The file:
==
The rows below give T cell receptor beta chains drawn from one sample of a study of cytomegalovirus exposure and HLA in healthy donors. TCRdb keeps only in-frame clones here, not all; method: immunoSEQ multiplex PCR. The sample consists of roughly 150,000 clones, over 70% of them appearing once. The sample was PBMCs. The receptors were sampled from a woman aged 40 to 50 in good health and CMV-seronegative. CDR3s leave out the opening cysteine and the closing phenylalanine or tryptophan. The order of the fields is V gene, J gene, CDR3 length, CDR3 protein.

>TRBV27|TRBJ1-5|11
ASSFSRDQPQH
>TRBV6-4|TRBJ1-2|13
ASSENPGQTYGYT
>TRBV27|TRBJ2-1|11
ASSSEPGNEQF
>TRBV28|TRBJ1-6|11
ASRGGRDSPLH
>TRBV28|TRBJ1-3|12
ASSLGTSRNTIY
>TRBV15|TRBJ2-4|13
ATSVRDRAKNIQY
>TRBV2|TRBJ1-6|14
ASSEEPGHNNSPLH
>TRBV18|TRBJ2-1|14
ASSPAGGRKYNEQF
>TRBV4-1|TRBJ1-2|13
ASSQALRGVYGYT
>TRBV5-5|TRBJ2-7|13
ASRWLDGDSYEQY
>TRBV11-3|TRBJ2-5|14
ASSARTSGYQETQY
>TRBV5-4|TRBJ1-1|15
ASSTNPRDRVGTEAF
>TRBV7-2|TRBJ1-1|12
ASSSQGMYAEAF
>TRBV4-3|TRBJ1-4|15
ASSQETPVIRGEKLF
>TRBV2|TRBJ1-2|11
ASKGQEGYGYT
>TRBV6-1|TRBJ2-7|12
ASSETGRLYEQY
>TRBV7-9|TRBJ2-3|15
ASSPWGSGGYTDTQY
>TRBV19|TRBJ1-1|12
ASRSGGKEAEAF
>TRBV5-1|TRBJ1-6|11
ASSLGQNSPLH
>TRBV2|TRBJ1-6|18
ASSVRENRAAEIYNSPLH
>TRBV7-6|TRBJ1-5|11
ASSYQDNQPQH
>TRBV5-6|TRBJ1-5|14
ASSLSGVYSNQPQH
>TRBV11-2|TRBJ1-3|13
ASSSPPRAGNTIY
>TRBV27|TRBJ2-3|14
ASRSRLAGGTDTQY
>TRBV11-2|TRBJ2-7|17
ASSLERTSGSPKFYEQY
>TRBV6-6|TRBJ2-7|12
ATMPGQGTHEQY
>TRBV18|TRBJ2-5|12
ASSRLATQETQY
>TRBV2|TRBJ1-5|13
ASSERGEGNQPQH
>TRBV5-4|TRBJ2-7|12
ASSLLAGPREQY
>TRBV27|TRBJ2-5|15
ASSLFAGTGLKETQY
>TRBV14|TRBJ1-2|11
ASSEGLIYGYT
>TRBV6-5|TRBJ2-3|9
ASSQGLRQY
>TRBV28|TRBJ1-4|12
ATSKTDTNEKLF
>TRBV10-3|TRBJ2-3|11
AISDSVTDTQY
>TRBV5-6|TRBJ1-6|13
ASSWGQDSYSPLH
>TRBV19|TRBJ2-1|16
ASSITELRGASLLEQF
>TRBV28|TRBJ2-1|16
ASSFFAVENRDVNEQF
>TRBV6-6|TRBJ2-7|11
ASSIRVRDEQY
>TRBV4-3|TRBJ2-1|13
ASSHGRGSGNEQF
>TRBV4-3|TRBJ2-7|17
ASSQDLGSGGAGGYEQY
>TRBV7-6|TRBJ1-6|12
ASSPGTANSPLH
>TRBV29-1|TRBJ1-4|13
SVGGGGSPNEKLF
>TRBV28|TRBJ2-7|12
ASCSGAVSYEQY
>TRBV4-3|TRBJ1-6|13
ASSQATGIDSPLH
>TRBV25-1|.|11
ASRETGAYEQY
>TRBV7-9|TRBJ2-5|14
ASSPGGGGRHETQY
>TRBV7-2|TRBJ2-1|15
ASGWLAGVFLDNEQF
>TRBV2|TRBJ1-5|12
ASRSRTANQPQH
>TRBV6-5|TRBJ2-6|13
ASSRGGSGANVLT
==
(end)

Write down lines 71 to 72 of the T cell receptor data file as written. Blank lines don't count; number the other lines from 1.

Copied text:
ASSWGQDSYSPLH
>TRBV19|TRBJ2-1|16